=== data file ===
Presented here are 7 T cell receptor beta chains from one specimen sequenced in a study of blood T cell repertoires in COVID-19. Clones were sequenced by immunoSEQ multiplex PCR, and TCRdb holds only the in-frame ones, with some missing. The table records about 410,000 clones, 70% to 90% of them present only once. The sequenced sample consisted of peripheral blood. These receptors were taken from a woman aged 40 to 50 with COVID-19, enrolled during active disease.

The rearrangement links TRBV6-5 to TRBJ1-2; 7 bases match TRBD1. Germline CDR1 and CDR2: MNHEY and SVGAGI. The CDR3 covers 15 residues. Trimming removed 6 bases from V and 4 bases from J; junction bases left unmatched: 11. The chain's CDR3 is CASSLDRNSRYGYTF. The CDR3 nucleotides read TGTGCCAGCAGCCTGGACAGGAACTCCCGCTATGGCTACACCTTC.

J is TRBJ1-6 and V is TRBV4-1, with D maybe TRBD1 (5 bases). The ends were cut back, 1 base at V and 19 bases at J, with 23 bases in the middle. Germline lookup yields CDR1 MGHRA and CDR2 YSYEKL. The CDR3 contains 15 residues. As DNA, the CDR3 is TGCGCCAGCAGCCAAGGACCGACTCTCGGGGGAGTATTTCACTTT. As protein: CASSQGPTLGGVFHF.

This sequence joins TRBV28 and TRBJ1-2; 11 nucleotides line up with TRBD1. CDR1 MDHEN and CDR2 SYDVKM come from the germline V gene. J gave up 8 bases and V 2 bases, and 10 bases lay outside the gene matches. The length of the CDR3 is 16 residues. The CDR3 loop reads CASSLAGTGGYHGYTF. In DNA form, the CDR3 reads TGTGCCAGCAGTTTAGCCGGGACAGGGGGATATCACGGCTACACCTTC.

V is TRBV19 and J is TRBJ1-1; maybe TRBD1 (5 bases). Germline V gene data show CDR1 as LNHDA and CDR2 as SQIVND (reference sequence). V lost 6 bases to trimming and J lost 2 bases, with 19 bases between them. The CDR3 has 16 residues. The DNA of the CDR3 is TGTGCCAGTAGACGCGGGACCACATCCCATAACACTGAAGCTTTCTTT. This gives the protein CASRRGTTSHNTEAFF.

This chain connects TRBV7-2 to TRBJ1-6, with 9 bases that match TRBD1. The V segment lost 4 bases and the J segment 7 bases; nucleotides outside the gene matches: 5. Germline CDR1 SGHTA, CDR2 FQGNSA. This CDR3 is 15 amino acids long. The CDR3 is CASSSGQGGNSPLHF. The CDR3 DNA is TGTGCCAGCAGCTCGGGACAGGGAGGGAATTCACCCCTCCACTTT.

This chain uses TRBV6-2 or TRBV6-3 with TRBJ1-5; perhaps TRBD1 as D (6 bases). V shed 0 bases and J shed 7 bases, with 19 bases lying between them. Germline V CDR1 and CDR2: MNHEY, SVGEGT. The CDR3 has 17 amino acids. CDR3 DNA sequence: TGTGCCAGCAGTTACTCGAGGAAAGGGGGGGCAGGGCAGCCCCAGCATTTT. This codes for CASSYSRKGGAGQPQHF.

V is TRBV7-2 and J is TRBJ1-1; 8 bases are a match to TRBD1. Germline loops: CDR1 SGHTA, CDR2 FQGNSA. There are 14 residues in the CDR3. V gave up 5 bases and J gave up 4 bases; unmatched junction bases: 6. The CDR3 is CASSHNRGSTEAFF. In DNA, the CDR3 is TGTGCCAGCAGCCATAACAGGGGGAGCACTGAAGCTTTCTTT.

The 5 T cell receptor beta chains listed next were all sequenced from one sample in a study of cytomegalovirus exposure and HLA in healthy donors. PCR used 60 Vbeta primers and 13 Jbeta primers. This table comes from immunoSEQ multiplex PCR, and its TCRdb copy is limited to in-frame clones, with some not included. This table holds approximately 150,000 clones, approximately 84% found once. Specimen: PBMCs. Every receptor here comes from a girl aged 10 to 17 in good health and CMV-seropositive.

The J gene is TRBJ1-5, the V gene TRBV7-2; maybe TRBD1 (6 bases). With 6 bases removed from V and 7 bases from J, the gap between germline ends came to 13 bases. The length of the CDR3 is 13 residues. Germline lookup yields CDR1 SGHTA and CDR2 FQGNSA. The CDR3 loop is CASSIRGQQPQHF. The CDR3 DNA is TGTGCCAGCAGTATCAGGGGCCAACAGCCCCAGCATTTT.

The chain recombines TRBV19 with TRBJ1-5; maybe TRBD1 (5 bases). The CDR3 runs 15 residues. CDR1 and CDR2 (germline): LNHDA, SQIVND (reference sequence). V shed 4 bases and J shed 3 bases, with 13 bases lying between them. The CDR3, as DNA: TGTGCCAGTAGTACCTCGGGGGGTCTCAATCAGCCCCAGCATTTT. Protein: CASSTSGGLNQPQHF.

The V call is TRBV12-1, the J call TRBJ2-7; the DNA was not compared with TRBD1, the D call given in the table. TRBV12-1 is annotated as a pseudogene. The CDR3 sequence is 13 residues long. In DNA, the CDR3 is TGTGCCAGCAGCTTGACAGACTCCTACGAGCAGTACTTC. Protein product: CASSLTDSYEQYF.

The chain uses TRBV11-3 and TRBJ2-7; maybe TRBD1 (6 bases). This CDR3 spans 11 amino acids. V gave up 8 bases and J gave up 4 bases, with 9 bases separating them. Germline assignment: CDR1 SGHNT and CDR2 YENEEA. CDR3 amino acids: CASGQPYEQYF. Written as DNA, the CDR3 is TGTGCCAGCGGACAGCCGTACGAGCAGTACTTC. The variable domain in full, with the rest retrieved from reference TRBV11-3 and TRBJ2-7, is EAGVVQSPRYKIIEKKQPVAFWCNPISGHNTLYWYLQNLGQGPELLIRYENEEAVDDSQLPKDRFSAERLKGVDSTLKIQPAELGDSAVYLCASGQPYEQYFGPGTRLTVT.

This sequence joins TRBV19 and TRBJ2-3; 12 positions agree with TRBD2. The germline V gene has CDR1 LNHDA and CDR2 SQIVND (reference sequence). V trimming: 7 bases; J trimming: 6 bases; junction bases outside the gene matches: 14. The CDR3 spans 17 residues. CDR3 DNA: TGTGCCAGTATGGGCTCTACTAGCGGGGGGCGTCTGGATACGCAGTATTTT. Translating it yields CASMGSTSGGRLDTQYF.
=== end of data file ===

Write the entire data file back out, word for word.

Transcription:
Presented here are 7 T cell receptor beta chains from one specimen sequenced in a study of blood T cell repertoires in COVID-19. Clones were sequenced by immunoSEQ multiplex PCR, and TCRdb holds only the in-frame ones, with some missing. The table records about 410,000 clones, 70% to 90% of them present only once. The sequenced sample consisted of peripheral blood. These receptors were taken from a woman aged 40 to 50 with COVID-19, enrolled during active disease.

The rearrangement links TRBV6-5 to TRBJ1-2; 7 bases match TRBD1. Germline CDR1 and CDR2: MNHEY and SVGAGI. The CDR3 covers 15 residues. Trimming removed 6 bases from V and 4 bases from J; junction bases left unmatched: 11. The chain's CDR3 is CASSLDRNSRYGYTF. The CDR3 nucleotides read TGTGCCAGCAGCCTGGACAGGAACTCCCGCTATGGCTACACCTTC.

J is TRBJ1-6 and V is TRBV4-1, with D maybe TRBD1 (5 bases). The ends were cut back, 1 base at V and 19 bases at J, with 23 bases in the middle. Germline lookup yields CDR1 MGHRA and CDR2 YSYEKL. The CDR3 contains 15 residues. As DNA, the CDR3 is TGCGCCAGCAGCCAAGGACCGACTCTCGGGGGAGTATTTCACTTT. As protein: CASSQGPTLGGVFHF.

This sequence joins TRBV28 and TRBJ1-2; 11 nucleotides line up with TRBD1. CDR1 MDHEN and CDR2 SYDVKM come from the germline V gene. J gave up 8 bases and V 2 bases, and 10 bases lay outside the gene matches. The length of the CDR3 is 16 residues. The CDR3 loop reads CASSLAGTGGYHGYTF. In DNA form, the CDR3 reads TGTGCCAGCAGTTTAGCCGGGACAGGGGGATATCACGGCTACACCTTC.

V is TRBV19 and J is TRBJ1-1; maybe TRBD1 (5 bases). Germline V gene data show CDR1 as LNHDA and CDR2 as SQIVND (reference sequence). V lost 6 bases to trimming and J lost 2 bases, with 19 bases between them. The CDR3 has 16 residues. The DNA of the CDR3 is TGTGCCAGTAGACGCGGGACCACATCCCATAACACTGAAGCTTTCTTT. This gives the protein CASRRGTTSHNTEAFF.

This chain connects TRBV7-2 to TRBJ1-6, with 9 bases that match TRBD1. The V segment lost 4 bases and the J segment 7 bases; nucleotides outside the gene matches: 5. Germline CDR1 SGHTA, CDR2 FQGNSA. This CDR3 is 15 amino acids long. The CDR3 is CASSSGQGGNSPLHF. The CDR3 DNA is TGTGCCAGCAGCTCGGGACAGGGAGGGAATTCACCCCTCCACTTT.

This chain uses TRBV6-2 or TRBV6-3 with TRBJ1-5; perhaps TRBD1 as D (6 bases). V shed 0 bases and J shed 7 bases, with 19 bases lying between them. Germline V CDR1 and CDR2: MNHEY, SVGEGT. The CDR3 has 17 amino acids. CDR3 DNA sequence: TGTGCCAGCAGTTACTCGAGGAAAGGGGGGGCAGGGCAGCCCCAGCATTTT. This codes for CASSYSRKGGAGQPQHF.

V is TRBV7-2 and J is TRBJ1-1; 8 bases are a match to TRBD1. Germline loops: CDR1 SGHTA, CDR2 FQGNSA. There are 14 residues in the CDR3. V gave up 5 bases and J gave up 4 bases; unmatched junction bases: 6. The CDR3 is CASSHNRGSTEAFF. In DNA, the CDR3 is TGTGCCAGCAGCCATAACAGGGGGAGCACTGAAGCTTTCTTT.

The 5 T cell receptor beta chains listed next were all sequenced from one sample in a study of cytomegalovirus exposure and HLA in healthy donors. PCR used 60 Vbeta primers and 13 Jbeta primers. This table comes from immunoSEQ multiplex PCR, and its TCRdb copy is limited to in-frame clones, with some not included. This table holds approximately 150,000 clones, approximately 84% found once. Specimen: PBMCs. Every receptor here comes from a girl aged 10 to 17 in good health and CMV-seropositive.

The J gene is TRBJ1-5, the V gene TRBV7-2; maybe TRBD1 (6 bases). With 6 bases removed from V and 7 bases from J, the gap between germline ends came to 13 bases. The length of the CDR3 is 13 residues. Germline lookup yields CDR1 SGHTA and CDR2 FQGNSA. The CDR3 loop is CASSIRGQQPQHF. The CDR3 DNA is TGTGCCAGCAGTATCAGGGGCCAACAGCCCCAGCATTTT.

The chain recombines TRBV19 with TRBJ1-5; maybe TRBD1 (5 bases). The CDR3 runs 15 residues. CDR1 and CDR2 (germline): LNHDA, SQIVND (reference sequence). V shed 4 bases and J shed 3 bases, with 13 bases lying between them. The CDR3, as DNA: TGTGCCAGTAGTACCTCGGGGGGTCTCAATCAGCCCCAGCATTTT. Protein: CASSTSGGLNQPQHF.

The V call is TRBV12-1, the J call TRBJ2-7; the DNA was not compared with TRBD1, the D call given in the table. TRBV12-1 is annotated as a pseudogene. The CDR3 sequence is 13 residues long. In DNA, the CDR3 is TGTGCCAGCAGCTTGACAGACTCCTACGAGCAGTACTTC. Protein product: CASSLTDSYEQYF.

The chain uses TRBV11-3 and TRBJ2-7; maybe TRBD1 (6 bases). This CDR3 spans 11 amino acids. V gave up 8 bases and J gave up 4 bases, with 9 bases separating them. Germline assignment: CDR1 SGHNT and CDR2 YENEEA. CDR3 amino acids: CASGQPYEQYF. Written as DNA, the CDR3 is TGTGCCAGCGGACAGCCGTACGAGCAGTACTTC. The variable domain in full, with the rest retrieved from reference TRBV11-3 and TRBJ2-7, is EAGVVQSPRYKIIEKKQPVAFWCNPISGHNTLYWYLQNLGQGPELLIRYENEEAVDDSQLPKDRFSAERLKGVDSTLKIQPAELGDSAVYLCASGQPYEQYFGPGTRLTVT.

This sequence joins TRBV19 and TRBJ2-3; 12 positions agree with TRBD2. The germline V gene has CDR1 LNHDA and CDR2 SQIVND (reference sequence). V trimming: 7 bases; J trimming: 6 bases; junction bases outside the gene matches: 14. The CDR3 spans 17 residues. CDR3 DNA: TGTGCCAGTATGGGCTCTACTAGCGGGGGGCGTCTGGATACGCAGTATTTT. Translating it yields CASMGSTSGGRLDTQYF.